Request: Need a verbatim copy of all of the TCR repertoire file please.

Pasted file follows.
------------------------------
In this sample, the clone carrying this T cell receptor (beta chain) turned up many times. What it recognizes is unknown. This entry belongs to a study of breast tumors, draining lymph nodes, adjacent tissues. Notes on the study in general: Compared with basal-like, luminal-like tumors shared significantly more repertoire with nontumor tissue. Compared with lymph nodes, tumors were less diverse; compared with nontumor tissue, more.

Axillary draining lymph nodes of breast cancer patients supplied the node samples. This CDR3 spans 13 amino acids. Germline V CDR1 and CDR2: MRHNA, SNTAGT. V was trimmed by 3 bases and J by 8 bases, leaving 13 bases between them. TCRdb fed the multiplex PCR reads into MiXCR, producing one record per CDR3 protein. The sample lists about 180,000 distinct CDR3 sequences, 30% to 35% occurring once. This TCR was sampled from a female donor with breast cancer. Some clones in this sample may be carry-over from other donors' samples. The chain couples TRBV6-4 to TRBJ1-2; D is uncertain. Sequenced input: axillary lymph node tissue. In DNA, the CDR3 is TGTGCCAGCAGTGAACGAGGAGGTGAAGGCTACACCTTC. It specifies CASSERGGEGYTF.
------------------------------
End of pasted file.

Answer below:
In this sample, the clone carrying this T cell receptor (beta chain) turned up many times. What it recognizes is unknown. This entry belongs to a study of breast tumors, draining lymph nodes, adjacent tissues. Notes on the study in general: Compared with basal-like, luminal-like tumors shared significantly more repertoire with nontumor tissue. Compared with lymph nodes, tumors were less diverse; compared with nontumor tissue, more.

Axillary draining lymph nodes of breast cancer patients supplied the node samples. This CDR3 spans 13 amino acids. Germline V CDR1 and CDR2: MRHNA, SNTAGT. V was trimmed by 3 bases and J by 8 bases, leaving 13 bases between them. TCRdb fed the multiplex PCR reads into MiXCR, producing one record per CDR3 protein. The sample lists about 180,000 distinct CDR3 sequences, 30% to 35% occurring once. This TCR was sampled from a female donor with breast cancer. Some clones in this sample may be carry-over from other donors' samples. The chain couples TRBV6-4 to TRBJ1-2; D is uncertain. Sequenced input: axillary lymph node tissue. In DNA, the CDR3 is TGTGCCAGCAGTGAACGAGGAGGTGAAGGCTACACCTTC. It specifies CASSERGGEGYTF.